• Director

    Jayil Pak

  • Country, Year, Length

    United States/Republic of Korea, 2018, 15 min

  • Category

    Short Narrative

  • Format


  • Festival Year



Cast: Yong Nyeo Lee, Ji Min Oh, Ye Jin Kim, Young Hwa Noh, Min Su Sung, Chae Kyung Lee, Hee Jae Yoo, Chang Yong Ahn
Crew: Producers: Aaron Schillinger, Boram Kang, Wesley Cho – Screenwriters: Jayil Pak

When the Korean Goddess of Birth visits a maternity ward to grant a couple their son, an unforeseen ghost alters her plan.

Jayil Pak: Growing up in a family of dramatists in the East Village of Manhattan, Jayil wrote and directed his first play at the age of 14. After graduating from NYU in 2008 with a degree in film production, Jayil has worked as a director and editor of commercials, music videos, and short films in both the US and South Korea. Jayil was nominated for the Silver Dragon at the Krakow Film Festival for his first short, The Housewife (2014), starring Ye Ji-Won. His second short, Pepper (2018), was shortlisted by the Lexus Short Films competition and premiered at the Cleveland International Film Festival in April 2018.

Filmmaker’s Note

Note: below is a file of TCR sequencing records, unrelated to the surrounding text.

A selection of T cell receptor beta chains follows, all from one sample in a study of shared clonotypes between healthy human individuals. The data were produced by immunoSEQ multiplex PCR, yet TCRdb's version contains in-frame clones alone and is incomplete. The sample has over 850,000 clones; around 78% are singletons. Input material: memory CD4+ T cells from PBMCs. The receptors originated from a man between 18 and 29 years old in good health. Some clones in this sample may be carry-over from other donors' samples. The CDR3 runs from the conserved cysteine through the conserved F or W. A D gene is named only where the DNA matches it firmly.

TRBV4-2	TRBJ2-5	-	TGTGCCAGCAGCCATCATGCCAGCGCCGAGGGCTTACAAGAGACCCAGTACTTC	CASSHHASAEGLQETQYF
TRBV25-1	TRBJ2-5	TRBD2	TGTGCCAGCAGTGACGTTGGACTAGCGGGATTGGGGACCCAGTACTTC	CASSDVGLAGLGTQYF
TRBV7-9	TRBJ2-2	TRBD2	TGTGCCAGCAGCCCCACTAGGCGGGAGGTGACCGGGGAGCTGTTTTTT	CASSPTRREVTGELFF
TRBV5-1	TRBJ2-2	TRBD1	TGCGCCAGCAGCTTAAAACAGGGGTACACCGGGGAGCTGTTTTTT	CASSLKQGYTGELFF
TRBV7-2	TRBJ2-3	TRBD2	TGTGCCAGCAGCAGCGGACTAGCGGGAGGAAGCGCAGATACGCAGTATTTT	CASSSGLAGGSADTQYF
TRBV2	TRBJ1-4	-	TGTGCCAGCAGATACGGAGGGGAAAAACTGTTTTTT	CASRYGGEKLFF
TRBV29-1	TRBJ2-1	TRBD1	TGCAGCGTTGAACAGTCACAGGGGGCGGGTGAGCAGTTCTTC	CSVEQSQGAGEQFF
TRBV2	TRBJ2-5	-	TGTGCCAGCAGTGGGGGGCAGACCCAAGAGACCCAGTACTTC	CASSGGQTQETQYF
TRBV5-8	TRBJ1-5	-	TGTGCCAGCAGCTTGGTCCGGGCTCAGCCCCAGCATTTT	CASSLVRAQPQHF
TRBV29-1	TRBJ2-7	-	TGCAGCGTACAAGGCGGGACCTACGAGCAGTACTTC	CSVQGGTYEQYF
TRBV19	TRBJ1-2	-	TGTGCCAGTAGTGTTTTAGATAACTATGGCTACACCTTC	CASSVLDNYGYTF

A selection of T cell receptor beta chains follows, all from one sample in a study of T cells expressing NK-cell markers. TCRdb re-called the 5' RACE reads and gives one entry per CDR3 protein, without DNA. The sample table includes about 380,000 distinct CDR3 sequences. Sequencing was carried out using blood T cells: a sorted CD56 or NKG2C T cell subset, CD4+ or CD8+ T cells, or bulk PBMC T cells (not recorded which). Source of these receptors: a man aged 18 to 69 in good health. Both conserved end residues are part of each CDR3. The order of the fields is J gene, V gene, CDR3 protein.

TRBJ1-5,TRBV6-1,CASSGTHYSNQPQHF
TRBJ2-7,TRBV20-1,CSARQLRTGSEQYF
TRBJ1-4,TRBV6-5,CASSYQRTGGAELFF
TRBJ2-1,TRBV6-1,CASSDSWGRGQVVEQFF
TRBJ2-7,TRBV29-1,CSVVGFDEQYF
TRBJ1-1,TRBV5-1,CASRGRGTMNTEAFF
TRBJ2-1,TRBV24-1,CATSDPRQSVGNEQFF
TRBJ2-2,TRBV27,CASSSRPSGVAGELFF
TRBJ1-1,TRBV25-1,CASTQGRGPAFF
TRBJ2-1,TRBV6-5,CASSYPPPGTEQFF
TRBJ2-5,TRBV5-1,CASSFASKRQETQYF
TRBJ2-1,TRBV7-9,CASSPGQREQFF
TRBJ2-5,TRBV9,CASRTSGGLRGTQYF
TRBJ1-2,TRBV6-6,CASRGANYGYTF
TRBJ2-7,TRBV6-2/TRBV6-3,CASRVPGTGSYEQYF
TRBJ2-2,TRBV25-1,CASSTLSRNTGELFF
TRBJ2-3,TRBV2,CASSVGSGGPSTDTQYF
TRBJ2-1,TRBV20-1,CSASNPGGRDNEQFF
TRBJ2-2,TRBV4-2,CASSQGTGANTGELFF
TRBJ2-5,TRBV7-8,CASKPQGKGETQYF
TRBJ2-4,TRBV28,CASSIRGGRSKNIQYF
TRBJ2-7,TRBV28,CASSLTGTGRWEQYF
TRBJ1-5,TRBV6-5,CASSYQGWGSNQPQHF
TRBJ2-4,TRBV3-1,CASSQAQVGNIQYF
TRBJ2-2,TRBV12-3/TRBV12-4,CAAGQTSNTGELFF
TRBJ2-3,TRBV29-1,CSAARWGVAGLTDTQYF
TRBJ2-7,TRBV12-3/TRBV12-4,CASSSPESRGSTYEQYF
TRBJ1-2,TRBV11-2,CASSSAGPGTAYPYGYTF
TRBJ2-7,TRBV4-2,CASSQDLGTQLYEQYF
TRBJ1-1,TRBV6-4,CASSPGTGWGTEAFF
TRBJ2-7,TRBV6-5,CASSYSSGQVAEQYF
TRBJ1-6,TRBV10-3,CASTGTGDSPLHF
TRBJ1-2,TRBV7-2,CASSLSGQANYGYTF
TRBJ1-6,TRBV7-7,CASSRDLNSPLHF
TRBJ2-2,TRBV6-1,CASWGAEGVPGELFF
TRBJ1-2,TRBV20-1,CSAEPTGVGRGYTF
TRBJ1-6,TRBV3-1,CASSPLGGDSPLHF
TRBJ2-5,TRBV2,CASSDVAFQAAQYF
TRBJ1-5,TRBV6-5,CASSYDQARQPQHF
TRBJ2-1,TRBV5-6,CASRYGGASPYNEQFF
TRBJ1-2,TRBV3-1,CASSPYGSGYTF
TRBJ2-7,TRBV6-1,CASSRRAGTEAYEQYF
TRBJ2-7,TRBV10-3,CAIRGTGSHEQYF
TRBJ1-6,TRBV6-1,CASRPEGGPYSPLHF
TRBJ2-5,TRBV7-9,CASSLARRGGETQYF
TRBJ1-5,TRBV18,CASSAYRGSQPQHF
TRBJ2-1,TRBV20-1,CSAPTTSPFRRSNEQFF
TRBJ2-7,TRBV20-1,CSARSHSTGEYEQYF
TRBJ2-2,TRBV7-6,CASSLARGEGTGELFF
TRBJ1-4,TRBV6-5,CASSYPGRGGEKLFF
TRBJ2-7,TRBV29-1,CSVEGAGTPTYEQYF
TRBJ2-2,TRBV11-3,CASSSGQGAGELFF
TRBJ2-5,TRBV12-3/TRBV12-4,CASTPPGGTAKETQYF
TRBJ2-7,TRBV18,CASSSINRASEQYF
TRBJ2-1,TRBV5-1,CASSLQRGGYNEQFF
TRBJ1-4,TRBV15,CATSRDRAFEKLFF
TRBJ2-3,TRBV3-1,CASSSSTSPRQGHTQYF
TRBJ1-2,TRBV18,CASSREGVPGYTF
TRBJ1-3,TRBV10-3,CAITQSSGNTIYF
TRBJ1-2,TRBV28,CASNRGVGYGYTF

“One well-raised daughter is worth ten sons.” This was the motto promulgated by the South Korean government as part of a nationwide campaign to increase the female birth rate in the 1980s. Sex-selective abortions were at an all-time high even up until the 1988 Seoul Olympics despite abortions being illegal nationally. Confucianism has brought great prosperity to South Korea in terms of education and economic growth, but within it exists an androcentric value system that favors sons over daughters. From the perspective of traditionalists, bearing a son is necessary to continue the family name and bloodline. But would a male baby retain his value as a son if he were born without the desire or capability to procreate? What do we do as a society when a woman’s right to choose clashes with a woman’s right to live? Sponsored by Yeosung Jeonhwa, a Korean women’s rights organization, Pepper (2018) tackles the familial and societal problems that women and gay men face in South Korea as a result of a preference for male offspring that still persists even today. As the second project in our human rights film series, Pepper is not only an insightful look at a disconcerting time for women’s and LGBTQ+ rights in South Korea but also an important message to all those suffering from societal oppression that life is always a better alternative to death.